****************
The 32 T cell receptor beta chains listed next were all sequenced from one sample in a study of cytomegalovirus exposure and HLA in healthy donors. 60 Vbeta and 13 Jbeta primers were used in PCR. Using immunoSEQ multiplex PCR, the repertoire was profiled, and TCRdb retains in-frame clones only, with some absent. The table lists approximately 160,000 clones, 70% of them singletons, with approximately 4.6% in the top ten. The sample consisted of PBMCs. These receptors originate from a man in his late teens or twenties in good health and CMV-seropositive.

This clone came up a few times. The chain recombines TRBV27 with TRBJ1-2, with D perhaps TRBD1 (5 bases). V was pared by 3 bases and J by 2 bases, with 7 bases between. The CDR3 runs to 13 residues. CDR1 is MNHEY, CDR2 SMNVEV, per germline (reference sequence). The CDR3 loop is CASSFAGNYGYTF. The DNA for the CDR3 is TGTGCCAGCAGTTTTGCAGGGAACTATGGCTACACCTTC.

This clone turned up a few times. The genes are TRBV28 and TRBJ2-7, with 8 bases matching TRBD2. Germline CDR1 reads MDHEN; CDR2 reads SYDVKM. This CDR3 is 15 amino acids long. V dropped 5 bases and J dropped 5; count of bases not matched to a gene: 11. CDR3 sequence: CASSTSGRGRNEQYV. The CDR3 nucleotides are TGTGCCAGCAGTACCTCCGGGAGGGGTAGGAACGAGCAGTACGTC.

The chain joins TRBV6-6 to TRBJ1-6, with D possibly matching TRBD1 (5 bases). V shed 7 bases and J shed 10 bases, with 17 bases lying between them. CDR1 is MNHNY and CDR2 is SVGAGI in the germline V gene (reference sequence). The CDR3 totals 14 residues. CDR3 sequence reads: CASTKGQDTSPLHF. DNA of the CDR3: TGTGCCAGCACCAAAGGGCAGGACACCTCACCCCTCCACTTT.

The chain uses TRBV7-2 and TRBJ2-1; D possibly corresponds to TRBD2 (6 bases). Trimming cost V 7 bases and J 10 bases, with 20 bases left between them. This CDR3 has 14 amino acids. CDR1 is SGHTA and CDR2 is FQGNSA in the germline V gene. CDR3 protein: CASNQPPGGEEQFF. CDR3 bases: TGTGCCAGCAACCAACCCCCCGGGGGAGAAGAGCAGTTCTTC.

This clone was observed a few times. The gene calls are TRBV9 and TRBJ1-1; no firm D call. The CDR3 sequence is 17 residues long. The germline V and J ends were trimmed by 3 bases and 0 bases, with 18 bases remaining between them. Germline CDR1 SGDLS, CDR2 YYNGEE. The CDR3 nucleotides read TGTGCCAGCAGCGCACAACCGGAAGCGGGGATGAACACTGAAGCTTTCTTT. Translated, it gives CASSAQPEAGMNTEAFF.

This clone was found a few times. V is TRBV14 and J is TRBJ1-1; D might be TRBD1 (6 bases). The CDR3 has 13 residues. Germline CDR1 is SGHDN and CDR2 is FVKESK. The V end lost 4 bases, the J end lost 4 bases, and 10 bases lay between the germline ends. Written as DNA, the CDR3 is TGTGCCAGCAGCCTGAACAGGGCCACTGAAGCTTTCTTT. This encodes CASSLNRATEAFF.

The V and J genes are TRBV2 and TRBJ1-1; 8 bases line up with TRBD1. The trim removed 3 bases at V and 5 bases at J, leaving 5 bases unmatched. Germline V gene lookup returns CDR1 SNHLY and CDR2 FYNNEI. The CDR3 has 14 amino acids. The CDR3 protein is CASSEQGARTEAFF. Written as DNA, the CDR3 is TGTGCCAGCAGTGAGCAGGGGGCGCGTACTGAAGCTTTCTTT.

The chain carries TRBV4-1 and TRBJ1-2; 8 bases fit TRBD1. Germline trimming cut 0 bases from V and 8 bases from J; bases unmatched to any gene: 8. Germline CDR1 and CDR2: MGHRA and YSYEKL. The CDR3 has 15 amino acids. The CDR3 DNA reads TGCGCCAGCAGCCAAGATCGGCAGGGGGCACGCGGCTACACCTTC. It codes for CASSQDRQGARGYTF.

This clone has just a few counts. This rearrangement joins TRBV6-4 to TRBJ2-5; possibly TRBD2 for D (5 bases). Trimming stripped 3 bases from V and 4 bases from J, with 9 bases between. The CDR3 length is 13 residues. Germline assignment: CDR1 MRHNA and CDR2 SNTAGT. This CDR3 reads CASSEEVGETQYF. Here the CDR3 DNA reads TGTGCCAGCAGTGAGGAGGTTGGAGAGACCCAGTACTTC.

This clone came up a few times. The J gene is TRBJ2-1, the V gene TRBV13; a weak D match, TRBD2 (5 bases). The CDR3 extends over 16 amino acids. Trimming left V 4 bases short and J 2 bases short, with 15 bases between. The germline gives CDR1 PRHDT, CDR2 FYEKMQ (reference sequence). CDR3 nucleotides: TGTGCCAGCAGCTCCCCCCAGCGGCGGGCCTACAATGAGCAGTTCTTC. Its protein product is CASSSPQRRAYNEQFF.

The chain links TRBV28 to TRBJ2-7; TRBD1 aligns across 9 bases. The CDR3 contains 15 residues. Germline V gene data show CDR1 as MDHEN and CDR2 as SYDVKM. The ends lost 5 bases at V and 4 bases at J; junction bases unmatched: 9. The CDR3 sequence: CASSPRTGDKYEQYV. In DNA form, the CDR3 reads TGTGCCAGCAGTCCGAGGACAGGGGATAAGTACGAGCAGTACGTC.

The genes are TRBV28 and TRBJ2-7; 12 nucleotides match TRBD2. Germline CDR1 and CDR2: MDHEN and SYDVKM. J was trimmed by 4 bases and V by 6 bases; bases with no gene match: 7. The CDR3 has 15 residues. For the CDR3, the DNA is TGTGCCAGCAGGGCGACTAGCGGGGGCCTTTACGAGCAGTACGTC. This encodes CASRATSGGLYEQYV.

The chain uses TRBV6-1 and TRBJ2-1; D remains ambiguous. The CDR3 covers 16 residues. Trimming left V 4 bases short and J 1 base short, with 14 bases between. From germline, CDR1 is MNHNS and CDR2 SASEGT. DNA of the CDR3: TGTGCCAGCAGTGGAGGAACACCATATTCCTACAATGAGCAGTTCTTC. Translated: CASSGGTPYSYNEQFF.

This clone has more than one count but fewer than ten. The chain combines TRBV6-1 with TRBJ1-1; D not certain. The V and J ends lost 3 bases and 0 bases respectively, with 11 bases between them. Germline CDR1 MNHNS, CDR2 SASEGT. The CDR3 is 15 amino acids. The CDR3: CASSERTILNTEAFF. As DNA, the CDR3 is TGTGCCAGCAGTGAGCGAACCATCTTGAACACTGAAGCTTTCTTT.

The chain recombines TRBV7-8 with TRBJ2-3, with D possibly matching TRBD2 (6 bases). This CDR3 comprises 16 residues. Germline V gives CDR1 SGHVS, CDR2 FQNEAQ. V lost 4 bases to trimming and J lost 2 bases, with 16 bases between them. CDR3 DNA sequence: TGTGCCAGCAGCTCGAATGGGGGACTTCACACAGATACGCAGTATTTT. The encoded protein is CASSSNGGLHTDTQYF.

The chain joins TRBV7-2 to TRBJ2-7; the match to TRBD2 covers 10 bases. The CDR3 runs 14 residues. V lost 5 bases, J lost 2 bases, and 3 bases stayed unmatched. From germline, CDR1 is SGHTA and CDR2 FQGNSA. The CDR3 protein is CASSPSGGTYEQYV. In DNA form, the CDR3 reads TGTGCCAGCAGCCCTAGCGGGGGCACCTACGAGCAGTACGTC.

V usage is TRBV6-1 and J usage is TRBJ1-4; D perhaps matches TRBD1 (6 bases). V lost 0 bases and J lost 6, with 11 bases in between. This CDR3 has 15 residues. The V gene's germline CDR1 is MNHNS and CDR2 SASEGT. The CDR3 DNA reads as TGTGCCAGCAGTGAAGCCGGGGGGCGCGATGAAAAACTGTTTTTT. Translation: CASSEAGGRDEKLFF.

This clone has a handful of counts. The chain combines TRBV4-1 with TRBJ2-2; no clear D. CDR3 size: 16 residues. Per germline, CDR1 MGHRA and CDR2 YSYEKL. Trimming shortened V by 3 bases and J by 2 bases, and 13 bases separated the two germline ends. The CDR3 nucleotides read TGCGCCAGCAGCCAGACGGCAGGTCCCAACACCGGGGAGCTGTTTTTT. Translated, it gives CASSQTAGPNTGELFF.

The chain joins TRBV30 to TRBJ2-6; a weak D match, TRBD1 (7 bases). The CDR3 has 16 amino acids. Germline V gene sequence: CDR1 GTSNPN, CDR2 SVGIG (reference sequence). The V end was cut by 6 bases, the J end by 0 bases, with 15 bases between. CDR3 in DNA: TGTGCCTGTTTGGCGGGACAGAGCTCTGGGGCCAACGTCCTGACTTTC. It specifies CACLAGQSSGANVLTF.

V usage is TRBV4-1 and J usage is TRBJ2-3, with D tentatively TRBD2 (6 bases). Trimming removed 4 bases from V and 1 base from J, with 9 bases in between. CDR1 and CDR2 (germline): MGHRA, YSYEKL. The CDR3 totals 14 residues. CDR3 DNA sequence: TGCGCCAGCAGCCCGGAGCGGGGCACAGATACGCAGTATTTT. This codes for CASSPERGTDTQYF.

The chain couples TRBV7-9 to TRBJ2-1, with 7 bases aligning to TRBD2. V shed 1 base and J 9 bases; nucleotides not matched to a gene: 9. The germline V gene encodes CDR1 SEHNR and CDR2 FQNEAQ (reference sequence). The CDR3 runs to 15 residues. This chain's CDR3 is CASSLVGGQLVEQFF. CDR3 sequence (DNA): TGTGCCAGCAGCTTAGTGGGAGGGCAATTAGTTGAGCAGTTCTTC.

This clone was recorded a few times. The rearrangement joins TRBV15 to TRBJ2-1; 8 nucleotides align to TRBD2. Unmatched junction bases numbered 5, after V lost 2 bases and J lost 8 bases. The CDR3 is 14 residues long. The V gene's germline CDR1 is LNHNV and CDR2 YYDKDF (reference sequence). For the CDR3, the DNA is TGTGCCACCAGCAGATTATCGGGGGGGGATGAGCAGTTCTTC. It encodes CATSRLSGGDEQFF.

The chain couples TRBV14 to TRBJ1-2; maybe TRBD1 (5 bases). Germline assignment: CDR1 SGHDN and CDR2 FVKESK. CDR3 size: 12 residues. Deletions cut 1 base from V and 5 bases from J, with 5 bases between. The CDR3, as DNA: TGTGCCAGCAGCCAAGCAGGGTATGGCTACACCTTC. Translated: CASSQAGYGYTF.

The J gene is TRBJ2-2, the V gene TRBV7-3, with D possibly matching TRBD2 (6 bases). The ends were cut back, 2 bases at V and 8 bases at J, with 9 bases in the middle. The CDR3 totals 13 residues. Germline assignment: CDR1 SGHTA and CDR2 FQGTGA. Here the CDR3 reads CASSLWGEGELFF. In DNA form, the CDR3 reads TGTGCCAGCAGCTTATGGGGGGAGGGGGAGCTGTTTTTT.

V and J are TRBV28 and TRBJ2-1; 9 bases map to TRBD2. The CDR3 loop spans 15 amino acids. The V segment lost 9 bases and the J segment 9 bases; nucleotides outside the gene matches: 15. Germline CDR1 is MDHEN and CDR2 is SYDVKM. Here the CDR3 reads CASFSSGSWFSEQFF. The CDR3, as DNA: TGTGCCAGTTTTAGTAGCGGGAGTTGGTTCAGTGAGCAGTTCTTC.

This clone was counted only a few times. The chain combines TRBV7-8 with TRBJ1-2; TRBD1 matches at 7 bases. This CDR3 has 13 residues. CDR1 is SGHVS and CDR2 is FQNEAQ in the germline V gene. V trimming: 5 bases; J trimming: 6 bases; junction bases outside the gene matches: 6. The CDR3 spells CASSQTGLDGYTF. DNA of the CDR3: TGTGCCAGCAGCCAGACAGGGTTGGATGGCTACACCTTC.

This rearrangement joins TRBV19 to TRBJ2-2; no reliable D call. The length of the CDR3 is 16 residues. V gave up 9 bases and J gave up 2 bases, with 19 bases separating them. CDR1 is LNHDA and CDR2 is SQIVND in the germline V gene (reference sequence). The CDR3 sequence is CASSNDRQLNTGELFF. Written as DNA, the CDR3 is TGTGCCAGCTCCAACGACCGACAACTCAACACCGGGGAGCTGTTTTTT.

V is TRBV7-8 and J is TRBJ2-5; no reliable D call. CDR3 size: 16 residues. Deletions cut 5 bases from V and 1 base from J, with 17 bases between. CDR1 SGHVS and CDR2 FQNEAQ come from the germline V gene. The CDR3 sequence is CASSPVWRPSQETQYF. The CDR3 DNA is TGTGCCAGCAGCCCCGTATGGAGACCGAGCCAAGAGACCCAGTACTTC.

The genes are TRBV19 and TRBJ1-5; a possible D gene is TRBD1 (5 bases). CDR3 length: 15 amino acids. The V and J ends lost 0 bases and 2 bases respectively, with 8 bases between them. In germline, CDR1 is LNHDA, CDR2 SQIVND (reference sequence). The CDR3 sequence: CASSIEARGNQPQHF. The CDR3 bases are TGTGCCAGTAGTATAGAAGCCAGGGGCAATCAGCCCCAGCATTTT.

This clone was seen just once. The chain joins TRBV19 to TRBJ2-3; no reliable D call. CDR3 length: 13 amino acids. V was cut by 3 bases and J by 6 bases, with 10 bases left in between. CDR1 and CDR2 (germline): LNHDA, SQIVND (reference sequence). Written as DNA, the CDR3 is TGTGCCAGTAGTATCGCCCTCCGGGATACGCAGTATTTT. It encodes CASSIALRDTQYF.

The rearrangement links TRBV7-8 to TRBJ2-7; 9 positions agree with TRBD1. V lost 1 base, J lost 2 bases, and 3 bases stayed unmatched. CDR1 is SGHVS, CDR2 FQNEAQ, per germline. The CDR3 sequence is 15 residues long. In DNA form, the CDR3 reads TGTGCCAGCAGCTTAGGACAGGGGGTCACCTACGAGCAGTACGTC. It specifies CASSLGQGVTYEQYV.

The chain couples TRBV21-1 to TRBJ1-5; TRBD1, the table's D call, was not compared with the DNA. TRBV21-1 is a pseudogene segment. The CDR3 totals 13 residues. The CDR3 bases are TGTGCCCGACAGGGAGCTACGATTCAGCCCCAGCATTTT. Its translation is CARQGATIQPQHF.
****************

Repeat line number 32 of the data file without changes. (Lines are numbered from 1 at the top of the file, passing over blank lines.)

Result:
The rearrangement links TRBV7-8 to TRBJ2-7; 9 positions agree with TRBD1. V lost 1 base, J lost 2 bases, and 3 bases stayed unmatched. CDR1 is SGHVS, CDR2 FQNEAQ, per germline. The CDR3 sequence is 15 residues long. In DNA form, the CDR3 reads TGTGCCAGCAGCTTAGGACAGGGGGTCACCTACGAGCAGTACGTC. It specifies CASSLGQGVTYEQYV.